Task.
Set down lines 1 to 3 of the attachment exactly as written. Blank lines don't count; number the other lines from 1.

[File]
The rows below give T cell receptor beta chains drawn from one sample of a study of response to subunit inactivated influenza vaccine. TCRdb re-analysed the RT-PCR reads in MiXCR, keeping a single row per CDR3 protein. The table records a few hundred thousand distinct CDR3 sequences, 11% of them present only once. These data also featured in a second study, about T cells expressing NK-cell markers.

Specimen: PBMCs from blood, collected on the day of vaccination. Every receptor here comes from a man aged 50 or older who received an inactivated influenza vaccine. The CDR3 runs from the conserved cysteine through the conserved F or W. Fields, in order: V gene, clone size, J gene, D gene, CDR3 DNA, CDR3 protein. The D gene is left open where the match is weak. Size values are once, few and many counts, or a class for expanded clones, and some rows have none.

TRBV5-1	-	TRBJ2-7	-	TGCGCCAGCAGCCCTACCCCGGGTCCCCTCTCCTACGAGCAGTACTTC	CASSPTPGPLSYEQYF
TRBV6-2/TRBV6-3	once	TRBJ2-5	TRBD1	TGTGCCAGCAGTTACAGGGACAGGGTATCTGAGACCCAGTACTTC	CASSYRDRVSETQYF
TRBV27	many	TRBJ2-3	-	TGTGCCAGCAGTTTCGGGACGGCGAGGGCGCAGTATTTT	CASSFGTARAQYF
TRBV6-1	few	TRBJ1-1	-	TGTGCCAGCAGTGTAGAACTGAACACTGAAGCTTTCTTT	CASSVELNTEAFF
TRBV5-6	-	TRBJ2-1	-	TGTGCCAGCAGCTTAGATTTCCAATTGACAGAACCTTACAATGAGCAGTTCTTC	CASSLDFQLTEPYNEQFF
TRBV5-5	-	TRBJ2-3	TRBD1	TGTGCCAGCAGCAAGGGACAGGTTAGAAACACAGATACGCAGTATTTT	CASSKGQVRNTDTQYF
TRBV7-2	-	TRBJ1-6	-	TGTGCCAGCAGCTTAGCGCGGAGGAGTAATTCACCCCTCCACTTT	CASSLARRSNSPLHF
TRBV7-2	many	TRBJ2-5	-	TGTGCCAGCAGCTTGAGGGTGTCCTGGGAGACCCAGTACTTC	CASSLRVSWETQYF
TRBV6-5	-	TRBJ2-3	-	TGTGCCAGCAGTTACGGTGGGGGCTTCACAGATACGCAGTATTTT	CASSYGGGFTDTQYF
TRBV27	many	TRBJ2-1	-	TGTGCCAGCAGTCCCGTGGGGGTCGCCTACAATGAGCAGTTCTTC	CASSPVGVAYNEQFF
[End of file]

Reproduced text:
The rows below give T cell receptor beta chains drawn from one sample of a study of response to subunit inactivated influenza vaccine. TCRdb re-analysed the RT-PCR reads in MiXCR, keeping a single row per CDR3 protein. The table records a few hundred thousand distinct CDR3 sequences, 11% of them present only once. These data also featured in a second study, about T cells expressing NK-cell markers.

Specimen: PBMCs from blood, collected on the day of vaccination. Every receptor here comes from a man aged 50 or older who received an inactivated influenza vaccine. The CDR3 runs from the conserved cysteine through the conserved F or W. Fields, in order: V gene, clone size, J gene, D gene, CDR3 DNA, CDR3 protein. The D gene is left open where the match is weak. Size values are once, few and many counts, or a class for expanded clones, and some rows have none.

TRBV5-1	-	TRBJ2-7	-	TGCGCCAGCAGCCCTACCCCGGGTCCCCTCTCCTACGAGCAGTACTTC	CASSPTPGPLSYEQYF